Last Sunday, I sewed up binding for six twin-sized quilts, trimmed five twin-sized quilted tops and finished piecing three twin-size quilt tops. I was sewing for about 8-9 hours straight (I took a lunch break and a dinner break).
A commenter on Facebook, Cathie, recently asked that I do a tutorial on how I get so much done. I kind of laughed to myself and then wondered do I really get a lot done compared to other quilters? What do I do differently? Have my sewing habits changed since I started quilting a few years ago? Then I realized the answer to the latter question was yes, I do sew differently than I did when I first started.
As far as getting more stuff done than other quilters – I don’t know. I don’t really want to compare my productivity level to other quilters because we are all different. We all have different lives and the amount of quilting time available can vary from quilter to quilter. Does that mean you should feel guilty because one person “gets more done” than you do? No! Even if you are a person that enjoys the end result rather than the process to get there, keep in mind – we are all different! Our skills are different, tools are different and the distractions of our day to day life can be different.
With that in mind I do want to share some tips on how I’ve increased my productivity the last two years.
- I do everything in steps. – If I’m making up a bunch of the same blocks or quilts I will do each step completely through before starting the next. I’ll cut all the fabric to size first, then as each block is being pieced I’ll do each step of piecing the block before moving onto the next step. Ironing is another step I do all at the same time.
This is going to feel slow at first because if you are making three identical quilt tops you are going to be stuck at step one for a long time. When you get to the last step things will start to really snowball.
This saves you time because you aren’t having to: attach a new sewing foot to your sewing machine every 10 minutes when you switch tasks, wait for your iron to warm back up, move back and forth between two areas of your studio (I.E. cutting to sewing and then back)…. the list goes on and on and on. Sure you think it only takes 60 seconds to switch that machine foot or two minutes to change thread and bobbin but add that up throughout your sewing session and you’re wasting a heck of a lot of time.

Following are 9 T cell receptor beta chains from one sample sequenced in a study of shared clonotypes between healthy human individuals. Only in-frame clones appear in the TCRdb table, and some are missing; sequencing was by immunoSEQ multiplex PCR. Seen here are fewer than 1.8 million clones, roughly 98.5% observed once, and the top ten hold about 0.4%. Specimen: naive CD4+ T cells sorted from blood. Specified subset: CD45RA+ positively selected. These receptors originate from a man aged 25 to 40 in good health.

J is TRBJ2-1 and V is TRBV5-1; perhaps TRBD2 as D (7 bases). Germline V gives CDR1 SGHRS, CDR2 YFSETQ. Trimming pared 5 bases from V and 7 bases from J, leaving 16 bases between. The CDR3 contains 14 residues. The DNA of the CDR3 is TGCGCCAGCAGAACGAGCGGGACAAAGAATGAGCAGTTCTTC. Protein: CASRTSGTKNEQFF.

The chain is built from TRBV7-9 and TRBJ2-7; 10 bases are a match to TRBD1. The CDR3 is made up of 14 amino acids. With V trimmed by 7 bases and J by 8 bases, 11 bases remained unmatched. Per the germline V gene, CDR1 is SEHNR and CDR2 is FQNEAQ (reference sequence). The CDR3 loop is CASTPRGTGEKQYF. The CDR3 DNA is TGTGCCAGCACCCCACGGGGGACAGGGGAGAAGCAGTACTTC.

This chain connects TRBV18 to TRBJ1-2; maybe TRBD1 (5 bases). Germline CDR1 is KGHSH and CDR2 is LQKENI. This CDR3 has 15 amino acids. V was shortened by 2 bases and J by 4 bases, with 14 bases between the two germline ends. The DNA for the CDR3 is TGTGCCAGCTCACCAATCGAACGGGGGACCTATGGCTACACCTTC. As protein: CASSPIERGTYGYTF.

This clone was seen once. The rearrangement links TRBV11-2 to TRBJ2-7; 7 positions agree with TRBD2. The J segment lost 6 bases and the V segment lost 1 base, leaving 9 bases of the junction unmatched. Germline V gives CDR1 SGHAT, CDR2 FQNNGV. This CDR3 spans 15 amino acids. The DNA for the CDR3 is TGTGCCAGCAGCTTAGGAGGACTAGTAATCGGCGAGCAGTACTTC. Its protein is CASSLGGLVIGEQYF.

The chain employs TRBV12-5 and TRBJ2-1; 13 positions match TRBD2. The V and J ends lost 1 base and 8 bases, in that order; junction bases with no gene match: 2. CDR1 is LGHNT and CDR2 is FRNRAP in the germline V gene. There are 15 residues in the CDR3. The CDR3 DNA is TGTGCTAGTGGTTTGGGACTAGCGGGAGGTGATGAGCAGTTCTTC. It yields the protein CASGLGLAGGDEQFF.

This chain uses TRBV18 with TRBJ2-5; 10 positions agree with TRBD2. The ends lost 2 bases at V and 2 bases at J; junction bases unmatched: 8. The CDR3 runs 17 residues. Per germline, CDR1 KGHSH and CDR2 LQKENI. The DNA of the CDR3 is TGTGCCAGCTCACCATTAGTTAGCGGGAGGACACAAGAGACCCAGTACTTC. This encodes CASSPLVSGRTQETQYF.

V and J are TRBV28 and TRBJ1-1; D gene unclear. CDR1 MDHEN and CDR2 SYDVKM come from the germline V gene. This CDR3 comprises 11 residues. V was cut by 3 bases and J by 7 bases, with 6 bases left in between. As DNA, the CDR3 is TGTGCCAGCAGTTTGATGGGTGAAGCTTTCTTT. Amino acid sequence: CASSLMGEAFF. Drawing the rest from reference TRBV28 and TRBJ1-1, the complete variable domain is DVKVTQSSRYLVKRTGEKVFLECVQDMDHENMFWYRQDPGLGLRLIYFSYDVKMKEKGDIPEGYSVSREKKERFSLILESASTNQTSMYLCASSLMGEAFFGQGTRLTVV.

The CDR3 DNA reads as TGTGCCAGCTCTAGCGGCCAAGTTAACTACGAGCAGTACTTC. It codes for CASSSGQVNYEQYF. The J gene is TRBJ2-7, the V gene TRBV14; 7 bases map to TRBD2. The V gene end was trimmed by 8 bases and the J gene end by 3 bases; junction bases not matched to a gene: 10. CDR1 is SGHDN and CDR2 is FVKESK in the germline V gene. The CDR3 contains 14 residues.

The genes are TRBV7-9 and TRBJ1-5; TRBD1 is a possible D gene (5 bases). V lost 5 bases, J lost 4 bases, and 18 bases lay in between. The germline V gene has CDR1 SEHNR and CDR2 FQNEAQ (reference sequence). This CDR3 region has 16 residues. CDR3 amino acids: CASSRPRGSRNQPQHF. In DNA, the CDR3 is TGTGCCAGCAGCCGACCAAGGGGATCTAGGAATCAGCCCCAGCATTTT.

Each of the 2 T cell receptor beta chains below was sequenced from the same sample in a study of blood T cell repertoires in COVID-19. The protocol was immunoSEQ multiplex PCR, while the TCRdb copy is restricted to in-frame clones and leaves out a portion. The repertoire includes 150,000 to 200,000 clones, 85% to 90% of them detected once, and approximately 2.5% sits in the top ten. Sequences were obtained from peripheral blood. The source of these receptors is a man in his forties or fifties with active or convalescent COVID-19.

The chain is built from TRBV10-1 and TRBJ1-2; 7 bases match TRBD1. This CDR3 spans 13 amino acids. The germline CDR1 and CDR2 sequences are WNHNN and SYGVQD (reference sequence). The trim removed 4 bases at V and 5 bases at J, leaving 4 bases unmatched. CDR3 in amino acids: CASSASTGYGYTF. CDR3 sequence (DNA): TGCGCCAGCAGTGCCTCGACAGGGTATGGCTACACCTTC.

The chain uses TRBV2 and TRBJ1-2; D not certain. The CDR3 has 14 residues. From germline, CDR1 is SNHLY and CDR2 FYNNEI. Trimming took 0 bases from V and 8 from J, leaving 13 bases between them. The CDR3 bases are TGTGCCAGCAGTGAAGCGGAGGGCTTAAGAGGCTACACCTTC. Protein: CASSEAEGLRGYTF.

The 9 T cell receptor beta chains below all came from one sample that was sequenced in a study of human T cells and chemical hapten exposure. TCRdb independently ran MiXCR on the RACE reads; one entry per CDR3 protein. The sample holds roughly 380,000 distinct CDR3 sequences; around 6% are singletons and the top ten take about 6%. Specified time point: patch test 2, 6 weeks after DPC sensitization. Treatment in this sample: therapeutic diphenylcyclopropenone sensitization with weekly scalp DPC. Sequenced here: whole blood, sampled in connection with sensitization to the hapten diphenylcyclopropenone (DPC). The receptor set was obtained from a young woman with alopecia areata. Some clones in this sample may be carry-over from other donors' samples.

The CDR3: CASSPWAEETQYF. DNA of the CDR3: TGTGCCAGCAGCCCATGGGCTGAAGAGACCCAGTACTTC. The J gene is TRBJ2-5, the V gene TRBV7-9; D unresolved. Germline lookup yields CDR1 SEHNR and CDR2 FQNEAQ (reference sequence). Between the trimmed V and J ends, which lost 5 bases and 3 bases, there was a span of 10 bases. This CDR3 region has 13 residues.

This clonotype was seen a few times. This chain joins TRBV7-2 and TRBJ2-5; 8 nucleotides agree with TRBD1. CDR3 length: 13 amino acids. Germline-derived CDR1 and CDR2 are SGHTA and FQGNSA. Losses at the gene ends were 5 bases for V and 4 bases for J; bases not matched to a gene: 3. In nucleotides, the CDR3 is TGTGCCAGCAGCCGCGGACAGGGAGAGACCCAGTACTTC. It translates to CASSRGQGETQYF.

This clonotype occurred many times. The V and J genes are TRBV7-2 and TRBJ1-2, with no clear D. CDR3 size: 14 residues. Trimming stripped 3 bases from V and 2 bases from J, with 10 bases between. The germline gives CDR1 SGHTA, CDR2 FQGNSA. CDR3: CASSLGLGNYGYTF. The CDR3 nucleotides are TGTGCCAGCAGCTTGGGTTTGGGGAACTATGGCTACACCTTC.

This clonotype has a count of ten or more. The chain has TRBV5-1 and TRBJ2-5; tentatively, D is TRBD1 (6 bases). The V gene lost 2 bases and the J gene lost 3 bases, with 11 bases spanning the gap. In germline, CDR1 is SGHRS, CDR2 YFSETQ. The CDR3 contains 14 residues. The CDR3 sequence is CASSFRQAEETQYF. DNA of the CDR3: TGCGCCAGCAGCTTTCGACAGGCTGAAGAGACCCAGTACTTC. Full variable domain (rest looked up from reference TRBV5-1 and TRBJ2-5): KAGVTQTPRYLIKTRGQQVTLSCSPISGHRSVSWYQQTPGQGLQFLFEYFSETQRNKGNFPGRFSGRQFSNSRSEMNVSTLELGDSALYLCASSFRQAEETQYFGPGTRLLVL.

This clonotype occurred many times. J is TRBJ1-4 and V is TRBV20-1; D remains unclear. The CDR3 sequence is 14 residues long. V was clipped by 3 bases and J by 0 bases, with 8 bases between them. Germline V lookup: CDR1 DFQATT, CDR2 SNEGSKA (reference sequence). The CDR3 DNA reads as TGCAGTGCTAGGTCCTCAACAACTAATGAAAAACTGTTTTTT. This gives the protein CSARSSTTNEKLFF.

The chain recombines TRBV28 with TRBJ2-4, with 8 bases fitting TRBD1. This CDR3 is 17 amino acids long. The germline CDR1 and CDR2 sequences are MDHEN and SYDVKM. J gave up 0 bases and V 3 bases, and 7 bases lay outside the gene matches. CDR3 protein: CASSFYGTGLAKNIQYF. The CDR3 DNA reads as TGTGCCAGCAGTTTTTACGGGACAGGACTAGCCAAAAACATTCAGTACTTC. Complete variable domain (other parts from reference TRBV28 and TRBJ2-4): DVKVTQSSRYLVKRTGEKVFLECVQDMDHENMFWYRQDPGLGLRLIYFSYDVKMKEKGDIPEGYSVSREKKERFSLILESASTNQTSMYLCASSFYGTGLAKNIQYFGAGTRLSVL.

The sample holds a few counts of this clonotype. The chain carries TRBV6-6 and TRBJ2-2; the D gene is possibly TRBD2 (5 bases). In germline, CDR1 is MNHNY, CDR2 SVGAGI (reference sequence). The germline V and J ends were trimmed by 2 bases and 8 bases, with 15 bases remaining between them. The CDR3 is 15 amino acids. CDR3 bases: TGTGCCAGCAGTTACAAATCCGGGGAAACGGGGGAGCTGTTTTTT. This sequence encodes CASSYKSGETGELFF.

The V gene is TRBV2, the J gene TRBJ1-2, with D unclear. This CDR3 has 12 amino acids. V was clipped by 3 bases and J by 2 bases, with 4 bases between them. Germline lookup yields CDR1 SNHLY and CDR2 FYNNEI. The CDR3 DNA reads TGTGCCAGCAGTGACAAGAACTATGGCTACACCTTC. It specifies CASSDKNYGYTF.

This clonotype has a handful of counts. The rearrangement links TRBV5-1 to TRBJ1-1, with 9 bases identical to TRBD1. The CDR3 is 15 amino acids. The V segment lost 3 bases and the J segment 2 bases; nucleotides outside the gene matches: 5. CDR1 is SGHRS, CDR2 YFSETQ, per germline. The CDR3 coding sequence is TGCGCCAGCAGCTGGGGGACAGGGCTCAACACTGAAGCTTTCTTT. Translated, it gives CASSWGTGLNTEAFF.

Chain-Piece Everything – If you aren’t chain-piecing yet you need to start now. This will save you so much time and thread.You can piece two quilts at a time (if you are a scrap lover like me) by doing the Bonnie Hunter Leader and Ender technique. It also prevents things from being sucked down into your bobbin case due to long thread tails. I’m currently working on an Eye Spy quilt as I’m piecing other blocks together and one day it’ll be done without me really having to work on it.
- Get Comfortable – If you find that your back is hurting after a while or your eyes are hurting you need to take a look at the way your sewing space is set up. Do you have adequate lighting? Is your sewing table and chair the correct height for you? Is your cutting table up high enough so you aren’t having to bend over? These things make a huge difference when it comes to the length of time you can stand to sew and quilt.My little task chair that I use to sew in doesn’t have great lumbar support built in. I should probably get another one. What I ended up doing was lashing a pillow with a big piece of elastic to the chair so I’ve got a comfy lumbar support. It isn’t pretty but it works and now I can sew longer without being in pain. My cutting table sits up on concrete patio blocks and it is the perfect height for me so I’m not having to bend over while cutting up yards of fabric. These things made a huge difference in my productivity and I didn’t realize how bad it was until I made the change.
Do you like to listen to music or watch TV? Set up an area in your studio for that stuff so you can access it easily. Are you the opposite and can’t work with noise in the room? Make your space serene and quiet.
- Get Organized – Not being able to find Tool X or Fabric Y can eat into your quilting time and totally throw you off out of sheer frustration. If you’re noticing this happen a lot maybe it is time to take a few days and really scrutinize your sewing space and how you have things currently laid out. Reorganization can also revitalize your creativity as you will find things you didn’t remember having and hopefully you’ll find new projects to work on at the same time!Instead of buying fabric one month maybe invest in some new organizational bins, boxes, drawers or something similar that fits in your sewing space.